The Pink Panther 2 may be a mediocre comedy, but it looks great on Blu-ray. Colors are spectacularly vivid throughout, with rich blacks and accurate flesh tones. Detail isn't eye-popping in close-ups, but establishing shots of Paris, London, and Rome are gorgeous. The DTS-HD lossless audio mix is well designed with dynamic use of the entire soundstage. The audio isn't anywhere near as thunderous as the latest Michael Bay opus, but it's not intended to be. Effects are forceful when necessary, bolstered by controlled LFE. Dialogue and midrange effects are always crystal clear.
Disc One of this three-disc set contains the feature and a modest array of extras. There's a three-minute gag reel and two featurettes: "Drama is Easy…Comedy is Dangerous" (7:43) is a behind-the-scenes piece about the movie's physical comedy; "A Dream Team Like No Other" (13:56) is about the movie's impressive cast. The gag reel is presented in standard definition, while the two featurettes are given a full HD treatment. There's also a trivia game called "Master Thief—Global Crime Showdown." In it, you trot the globe, stealing great works of art and other antiquities by answering trivia questions.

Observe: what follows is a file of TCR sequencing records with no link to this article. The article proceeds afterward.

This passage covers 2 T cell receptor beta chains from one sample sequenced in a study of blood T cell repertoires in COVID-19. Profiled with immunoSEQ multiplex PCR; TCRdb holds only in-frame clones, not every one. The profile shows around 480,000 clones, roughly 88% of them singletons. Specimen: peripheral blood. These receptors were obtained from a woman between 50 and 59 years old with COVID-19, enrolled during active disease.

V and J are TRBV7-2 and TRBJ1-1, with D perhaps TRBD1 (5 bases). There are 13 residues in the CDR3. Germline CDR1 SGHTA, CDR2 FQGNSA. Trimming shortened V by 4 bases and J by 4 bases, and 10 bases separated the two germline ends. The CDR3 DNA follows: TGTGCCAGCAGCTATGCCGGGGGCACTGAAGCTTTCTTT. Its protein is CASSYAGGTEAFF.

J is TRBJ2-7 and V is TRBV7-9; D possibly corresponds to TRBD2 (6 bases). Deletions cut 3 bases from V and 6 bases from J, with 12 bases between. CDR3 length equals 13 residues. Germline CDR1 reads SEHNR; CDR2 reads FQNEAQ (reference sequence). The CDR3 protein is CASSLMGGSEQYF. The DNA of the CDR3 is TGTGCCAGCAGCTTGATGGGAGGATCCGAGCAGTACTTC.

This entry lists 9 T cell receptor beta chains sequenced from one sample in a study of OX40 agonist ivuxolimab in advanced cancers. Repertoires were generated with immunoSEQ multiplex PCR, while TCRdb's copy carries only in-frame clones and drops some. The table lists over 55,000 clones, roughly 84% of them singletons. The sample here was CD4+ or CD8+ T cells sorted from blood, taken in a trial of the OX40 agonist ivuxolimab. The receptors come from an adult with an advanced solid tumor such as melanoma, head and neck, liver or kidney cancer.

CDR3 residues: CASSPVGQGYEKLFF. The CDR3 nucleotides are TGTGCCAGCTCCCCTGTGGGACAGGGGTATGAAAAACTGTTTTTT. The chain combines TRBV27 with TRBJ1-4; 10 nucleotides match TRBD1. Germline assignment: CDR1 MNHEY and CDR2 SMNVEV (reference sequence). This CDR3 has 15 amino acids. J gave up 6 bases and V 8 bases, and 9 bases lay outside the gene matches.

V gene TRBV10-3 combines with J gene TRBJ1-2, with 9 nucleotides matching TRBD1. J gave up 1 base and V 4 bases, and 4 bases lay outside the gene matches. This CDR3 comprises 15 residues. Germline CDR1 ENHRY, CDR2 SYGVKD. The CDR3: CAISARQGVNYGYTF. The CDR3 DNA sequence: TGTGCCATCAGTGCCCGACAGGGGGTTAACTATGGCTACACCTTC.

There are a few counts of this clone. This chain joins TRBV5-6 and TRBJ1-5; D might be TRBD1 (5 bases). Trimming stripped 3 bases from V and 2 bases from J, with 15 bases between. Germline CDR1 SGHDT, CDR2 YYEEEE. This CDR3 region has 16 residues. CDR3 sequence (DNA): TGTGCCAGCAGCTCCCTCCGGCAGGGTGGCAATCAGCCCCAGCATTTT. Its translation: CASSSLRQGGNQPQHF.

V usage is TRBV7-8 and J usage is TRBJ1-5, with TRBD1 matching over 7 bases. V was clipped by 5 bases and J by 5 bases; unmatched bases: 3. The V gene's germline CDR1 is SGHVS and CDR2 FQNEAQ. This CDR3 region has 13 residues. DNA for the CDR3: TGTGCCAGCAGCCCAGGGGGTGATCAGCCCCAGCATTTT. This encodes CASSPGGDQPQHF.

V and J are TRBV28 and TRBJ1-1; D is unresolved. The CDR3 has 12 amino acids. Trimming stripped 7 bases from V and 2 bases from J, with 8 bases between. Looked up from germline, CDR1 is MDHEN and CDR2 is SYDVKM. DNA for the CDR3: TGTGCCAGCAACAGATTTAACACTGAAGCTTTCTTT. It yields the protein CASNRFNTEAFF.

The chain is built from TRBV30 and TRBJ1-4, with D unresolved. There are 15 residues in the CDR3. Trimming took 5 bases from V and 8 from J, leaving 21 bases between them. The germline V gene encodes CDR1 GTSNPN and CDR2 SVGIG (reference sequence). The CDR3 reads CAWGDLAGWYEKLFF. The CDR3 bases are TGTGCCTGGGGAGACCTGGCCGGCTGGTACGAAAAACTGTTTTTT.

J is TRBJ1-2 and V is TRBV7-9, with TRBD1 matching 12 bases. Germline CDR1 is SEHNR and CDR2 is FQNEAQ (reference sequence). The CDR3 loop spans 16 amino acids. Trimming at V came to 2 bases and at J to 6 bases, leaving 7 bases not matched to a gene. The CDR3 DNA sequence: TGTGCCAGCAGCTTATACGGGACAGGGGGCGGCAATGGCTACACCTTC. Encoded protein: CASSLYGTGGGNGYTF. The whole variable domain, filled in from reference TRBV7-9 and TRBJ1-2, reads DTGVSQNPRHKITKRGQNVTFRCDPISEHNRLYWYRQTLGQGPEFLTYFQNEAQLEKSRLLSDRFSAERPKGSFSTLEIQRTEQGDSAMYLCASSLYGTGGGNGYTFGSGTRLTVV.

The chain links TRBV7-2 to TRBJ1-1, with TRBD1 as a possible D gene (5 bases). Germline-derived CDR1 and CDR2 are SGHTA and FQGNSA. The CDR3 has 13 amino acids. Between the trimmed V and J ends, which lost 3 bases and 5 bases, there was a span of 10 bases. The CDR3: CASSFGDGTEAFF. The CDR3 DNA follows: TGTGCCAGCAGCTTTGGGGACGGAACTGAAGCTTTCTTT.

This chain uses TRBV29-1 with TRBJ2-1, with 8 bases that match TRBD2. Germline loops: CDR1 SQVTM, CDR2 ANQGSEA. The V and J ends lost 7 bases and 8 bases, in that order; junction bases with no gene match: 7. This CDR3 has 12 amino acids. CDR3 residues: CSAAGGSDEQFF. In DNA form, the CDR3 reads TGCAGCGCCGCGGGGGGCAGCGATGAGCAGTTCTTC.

Disc Two is a rebranding of the first disc from the five-disc The Pink Panther: Classic Cartoon Collection set. It contains the first 27 Pink Panther animated shorts (created between 1964 and 1967), presented in production order:
• "The Pink Phink"
Disc Three is a digital copy of the film for download to your PC, Mac, or mobile device.
The Pink Panther 2 is a pretty Blu-ray and a pretty mediocre film. It's not as bad as some have made it out to be (and certainly not as painfully awful as Curse of the Pink Panther or Son of the Pink Panther), but it's still bafflingly unnecessary. Steve Martin is capable of much better.
Guilty as charged.